OK…enough with the exposition already! Let’s see some laps! Starting with the Huayra, of course..
Final Lap Time: 1’12.2, 1.6 seconds faster than what the Stig was able to put down. Now, don’t get mad – I know the cult-like fervor with which the Stig is idolized. This result is perfectly in line with what I’ve come to expect from this project. The optimized and simulated laps are typically a couple percent faster than the lap record for a given vehicle type. Remember, the simulation assumes a perfectly flat surface without any bumps or debris, a perfect driver and a vehicle with perfect handling. But even with that said, here is what Pagani thinks about the result:
In comparison to the times we have done at other tracks, we can say that we are still faster than the time we scored. From our calculations we are even 1.5/2 seconds faster than what we have done.
How interesting! They claim that their theoretical lap time at Dunsfold is from 1’12.3 to as quick as 1’11.8. I believe that’s optimistic, frankly, but a mid 1’12 I think is possible.
Before we get to the P1, let’s take a quick look at the predictions. I see a couple 1’11.02s, but the majority of people are going for sub-1’10; 1’09, 1’08, even a 1’07! Is that realistic? Let’s find out! Drumroll, please…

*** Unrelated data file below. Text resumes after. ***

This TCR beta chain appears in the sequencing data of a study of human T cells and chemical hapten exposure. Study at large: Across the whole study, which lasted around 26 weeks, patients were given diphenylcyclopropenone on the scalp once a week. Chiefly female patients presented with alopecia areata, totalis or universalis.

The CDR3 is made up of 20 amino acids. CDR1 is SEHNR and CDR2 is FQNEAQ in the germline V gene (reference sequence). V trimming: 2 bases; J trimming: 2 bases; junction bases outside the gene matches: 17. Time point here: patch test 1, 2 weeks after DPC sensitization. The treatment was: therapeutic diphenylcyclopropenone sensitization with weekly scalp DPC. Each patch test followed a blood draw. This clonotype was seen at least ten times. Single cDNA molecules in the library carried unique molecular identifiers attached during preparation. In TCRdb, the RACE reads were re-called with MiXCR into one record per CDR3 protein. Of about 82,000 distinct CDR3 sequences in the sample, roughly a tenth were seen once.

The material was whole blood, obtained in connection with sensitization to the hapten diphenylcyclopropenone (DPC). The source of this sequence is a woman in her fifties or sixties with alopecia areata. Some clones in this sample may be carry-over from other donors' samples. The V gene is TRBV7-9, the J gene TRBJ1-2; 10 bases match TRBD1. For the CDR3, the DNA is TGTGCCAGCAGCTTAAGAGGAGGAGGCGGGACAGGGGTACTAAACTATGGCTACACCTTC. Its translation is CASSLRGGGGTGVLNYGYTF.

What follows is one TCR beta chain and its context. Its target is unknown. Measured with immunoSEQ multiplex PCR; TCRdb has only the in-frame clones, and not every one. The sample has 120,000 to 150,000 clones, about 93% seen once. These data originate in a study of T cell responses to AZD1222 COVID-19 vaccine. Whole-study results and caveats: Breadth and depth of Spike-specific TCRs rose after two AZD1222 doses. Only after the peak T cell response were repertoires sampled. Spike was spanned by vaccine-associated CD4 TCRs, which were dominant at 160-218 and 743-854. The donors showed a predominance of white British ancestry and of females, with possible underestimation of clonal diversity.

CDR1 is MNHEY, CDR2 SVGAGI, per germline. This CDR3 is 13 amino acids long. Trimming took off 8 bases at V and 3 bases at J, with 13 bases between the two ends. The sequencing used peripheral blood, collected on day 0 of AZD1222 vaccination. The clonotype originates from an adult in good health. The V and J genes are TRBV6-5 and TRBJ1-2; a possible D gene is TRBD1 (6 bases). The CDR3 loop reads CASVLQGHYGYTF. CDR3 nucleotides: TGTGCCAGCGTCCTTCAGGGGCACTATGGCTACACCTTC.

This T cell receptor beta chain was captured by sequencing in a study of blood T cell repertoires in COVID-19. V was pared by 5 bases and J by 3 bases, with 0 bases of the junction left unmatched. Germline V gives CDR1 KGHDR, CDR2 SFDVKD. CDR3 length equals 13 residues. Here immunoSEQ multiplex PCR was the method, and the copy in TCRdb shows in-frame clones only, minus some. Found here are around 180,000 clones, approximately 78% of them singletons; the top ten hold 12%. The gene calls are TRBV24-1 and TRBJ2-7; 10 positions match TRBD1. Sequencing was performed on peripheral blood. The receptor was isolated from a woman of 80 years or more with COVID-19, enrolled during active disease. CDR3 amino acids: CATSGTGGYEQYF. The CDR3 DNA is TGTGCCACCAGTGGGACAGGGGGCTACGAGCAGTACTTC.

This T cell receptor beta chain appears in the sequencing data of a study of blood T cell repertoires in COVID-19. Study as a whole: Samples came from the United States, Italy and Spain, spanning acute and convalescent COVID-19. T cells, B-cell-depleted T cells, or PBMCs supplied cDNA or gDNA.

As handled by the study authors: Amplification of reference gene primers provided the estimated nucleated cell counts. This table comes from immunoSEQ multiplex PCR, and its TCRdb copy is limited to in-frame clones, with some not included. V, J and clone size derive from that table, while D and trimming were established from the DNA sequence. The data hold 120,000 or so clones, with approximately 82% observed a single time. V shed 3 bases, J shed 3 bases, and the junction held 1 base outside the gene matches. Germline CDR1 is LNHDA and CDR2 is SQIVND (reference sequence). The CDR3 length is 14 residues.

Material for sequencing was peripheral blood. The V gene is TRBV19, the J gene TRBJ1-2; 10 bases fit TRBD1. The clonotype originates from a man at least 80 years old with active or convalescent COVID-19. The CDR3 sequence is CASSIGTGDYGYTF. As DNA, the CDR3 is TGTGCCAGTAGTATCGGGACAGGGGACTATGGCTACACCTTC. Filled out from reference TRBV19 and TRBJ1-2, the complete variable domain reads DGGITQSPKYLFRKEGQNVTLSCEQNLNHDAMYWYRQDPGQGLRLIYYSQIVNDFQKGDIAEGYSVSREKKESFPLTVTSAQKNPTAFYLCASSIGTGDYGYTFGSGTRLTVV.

That’s 1.6 seconds faster than the simulated time for the Huayra, and honestly, I think that’s an extremely reasonable result. Sorry to the McLaren lovers, but it’s just not fair to expect such a similar car to destroy the Huayra’s existing record by 4-7 seconds on this particular circuit.
So now I need to spin this into an official prediction. Assuming for a moment a simple relationship between the predicted and actual lap times for these two vehicles, I can solve for the McLaren’s predicted time by multiplying the ratio of Huayra times, Huayrareal / Huayrasim, by the McLaren simulated time. That’s (73.8 / 72.2) * 70.6 = 1’12.16.
In terms of my official prediction, I guarantee this: no way will the P1 be under 1’11. Promise. Not happening. 1’10 isn’t even on the radar. Will it be faster than the Huayra? Well, it better be, or ole Stiggy has some answering to do. I’m going to pad my estimate a little bit, and say 1’12.3, a smooth 1.5 seconds quicker than the current record. Let me know what you think!
Since this site is really all about the racing line, a racing line comment is in order. If you look at the Stig’s onboard footage above, you’ll see that the line he takes coming out of Hammerhead is quite different from the line recommended by the optimization. He drives the cars all the way to the outside while pouring on the throttle, whereas the simulation swings out from the first apex and comes back in for the second. Granted we didn’t see onboard footage of the Huayra, but this seems to be his general approach. In fact, if you visit the Dunsfold track page, you see that for all vehicles, from the Miata to the F1 car, the calculated best line is staying tight and taking a double apex.